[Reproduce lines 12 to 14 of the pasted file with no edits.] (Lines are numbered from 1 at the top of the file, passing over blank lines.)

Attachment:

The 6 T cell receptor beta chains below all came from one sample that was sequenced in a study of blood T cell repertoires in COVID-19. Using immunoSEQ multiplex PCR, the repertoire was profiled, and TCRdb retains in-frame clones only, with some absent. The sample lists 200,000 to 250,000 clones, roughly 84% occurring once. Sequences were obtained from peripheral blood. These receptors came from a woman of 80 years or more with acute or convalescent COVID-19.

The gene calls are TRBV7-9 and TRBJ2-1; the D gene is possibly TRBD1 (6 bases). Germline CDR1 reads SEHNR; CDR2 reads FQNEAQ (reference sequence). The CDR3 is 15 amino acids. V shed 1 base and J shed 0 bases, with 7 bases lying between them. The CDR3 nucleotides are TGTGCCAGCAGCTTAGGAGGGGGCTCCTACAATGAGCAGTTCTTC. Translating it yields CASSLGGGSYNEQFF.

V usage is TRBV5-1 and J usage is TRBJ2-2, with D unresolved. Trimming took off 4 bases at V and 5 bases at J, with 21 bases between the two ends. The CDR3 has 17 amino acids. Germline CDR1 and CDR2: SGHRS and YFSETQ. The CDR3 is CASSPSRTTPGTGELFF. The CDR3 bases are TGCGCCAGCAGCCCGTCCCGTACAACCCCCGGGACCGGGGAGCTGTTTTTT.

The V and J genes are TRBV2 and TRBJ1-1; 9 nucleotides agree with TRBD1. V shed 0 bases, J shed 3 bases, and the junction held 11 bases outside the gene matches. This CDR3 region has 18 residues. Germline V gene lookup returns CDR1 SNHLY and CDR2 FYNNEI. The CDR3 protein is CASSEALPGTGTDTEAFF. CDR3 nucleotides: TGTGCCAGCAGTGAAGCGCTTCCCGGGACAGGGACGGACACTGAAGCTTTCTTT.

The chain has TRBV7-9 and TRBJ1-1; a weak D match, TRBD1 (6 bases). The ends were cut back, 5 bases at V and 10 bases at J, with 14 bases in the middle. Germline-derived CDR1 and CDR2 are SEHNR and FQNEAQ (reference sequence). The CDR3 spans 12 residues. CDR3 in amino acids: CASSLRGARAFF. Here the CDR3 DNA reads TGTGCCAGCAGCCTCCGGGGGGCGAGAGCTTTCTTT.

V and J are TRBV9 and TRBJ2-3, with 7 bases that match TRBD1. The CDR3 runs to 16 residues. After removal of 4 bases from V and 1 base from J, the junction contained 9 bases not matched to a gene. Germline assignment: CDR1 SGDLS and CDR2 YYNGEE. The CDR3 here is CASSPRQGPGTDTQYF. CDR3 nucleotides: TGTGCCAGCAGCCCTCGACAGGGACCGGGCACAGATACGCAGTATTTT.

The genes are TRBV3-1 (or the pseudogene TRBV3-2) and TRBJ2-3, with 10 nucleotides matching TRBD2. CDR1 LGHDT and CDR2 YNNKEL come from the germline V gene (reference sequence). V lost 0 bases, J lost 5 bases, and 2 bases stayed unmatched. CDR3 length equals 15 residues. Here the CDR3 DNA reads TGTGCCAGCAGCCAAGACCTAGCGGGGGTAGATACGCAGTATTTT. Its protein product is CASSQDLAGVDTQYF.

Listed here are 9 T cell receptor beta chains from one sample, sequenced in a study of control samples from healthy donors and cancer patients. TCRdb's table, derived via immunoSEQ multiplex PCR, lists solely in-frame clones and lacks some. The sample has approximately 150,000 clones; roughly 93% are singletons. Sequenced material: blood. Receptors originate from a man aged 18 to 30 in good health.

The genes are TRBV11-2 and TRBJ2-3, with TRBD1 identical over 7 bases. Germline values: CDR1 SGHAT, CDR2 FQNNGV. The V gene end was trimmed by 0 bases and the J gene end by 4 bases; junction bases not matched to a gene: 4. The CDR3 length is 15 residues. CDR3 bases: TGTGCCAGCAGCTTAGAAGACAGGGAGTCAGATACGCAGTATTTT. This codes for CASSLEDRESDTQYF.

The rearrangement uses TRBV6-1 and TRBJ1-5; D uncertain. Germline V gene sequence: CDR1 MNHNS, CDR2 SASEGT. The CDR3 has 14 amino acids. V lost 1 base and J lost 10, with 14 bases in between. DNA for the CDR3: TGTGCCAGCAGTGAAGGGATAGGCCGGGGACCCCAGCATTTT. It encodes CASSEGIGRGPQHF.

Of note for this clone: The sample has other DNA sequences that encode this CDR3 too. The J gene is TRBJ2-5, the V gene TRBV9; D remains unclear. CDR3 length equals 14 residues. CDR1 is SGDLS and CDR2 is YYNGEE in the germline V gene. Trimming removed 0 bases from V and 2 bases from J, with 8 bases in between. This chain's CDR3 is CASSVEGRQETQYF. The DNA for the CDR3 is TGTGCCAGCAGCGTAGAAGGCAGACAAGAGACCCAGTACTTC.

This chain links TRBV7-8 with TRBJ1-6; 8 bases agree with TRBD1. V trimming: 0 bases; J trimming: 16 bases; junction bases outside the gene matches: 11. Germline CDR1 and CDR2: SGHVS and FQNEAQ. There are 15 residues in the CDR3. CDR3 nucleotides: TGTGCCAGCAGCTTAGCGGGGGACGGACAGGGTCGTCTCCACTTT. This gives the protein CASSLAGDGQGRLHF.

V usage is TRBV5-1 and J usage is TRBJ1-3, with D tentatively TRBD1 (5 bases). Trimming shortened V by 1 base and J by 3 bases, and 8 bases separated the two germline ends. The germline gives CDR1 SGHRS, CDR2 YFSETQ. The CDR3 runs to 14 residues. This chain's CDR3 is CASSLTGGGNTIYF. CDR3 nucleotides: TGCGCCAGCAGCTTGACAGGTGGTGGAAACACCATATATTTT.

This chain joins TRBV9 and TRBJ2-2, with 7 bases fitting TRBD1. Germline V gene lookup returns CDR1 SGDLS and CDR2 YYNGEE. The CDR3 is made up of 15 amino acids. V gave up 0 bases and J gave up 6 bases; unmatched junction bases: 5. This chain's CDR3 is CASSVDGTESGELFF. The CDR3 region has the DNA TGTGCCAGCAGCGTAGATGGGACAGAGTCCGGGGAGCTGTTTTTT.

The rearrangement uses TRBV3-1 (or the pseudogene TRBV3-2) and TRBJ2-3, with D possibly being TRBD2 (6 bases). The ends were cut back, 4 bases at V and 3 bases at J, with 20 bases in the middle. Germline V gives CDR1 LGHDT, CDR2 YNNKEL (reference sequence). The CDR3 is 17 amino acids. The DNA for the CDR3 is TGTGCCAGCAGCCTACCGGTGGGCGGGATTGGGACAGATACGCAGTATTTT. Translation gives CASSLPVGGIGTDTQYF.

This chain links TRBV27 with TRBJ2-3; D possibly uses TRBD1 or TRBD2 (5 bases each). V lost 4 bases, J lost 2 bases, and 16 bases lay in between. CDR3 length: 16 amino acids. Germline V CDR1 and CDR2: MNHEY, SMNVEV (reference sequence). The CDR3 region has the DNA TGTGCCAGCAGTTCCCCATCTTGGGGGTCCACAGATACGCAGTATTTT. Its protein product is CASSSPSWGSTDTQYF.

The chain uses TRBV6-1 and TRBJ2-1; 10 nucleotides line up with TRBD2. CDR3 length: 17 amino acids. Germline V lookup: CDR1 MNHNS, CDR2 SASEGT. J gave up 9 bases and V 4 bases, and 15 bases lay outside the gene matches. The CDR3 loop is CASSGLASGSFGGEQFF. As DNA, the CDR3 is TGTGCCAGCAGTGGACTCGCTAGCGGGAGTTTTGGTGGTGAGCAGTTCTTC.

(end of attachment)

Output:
This chain links TRBV7-8 with TRBJ1-6; 8 bases agree with TRBD1. V trimming: 0 bases; J trimming: 16 bases; junction bases outside the gene matches: 11. Germline CDR1 and CDR2: SGHVS and FQNEAQ. There are 15 residues in the CDR3. CDR3 nucleotides: TGTGCCAGCAGCTTAGCGGGGGACGGACAGGGTCGTCTCCACTTT. This gives the protein CASSLAGDGQGRLHF.

V usage is TRBV5-1 and J usage is TRBJ1-3, with D tentatively TRBD1 (5 bases). Trimming shortened V by 1 base and J by 3 bases, and 8 bases separated the two germline ends. The germline gives CDR1 SGHRS, CDR2 YFSETQ. The CDR3 runs to 14 residues. This chain's CDR3 is CASSLTGGGNTIYF. CDR3 nucleotides: TGCGCCAGCAGCTTGACAGGTGGTGGAAACACCATATATTTT.

This chain joins TRBV9 and TRBJ2-2, with 7 bases fitting TRBD1. Germline V gene lookup returns CDR1 SGDLS and CDR2 YYNGEE. The CDR3 is made up of 15 amino acids. V gave up 0 bases and J gave up 6 bases; unmatched junction bases: 5. This chain's CDR3 is CASSVDGTESGELFF. The CDR3 region has the DNA TGTGCCAGCAGCGTAGATGGGACAGAGTCCGGGGAGCTGTTTTTT.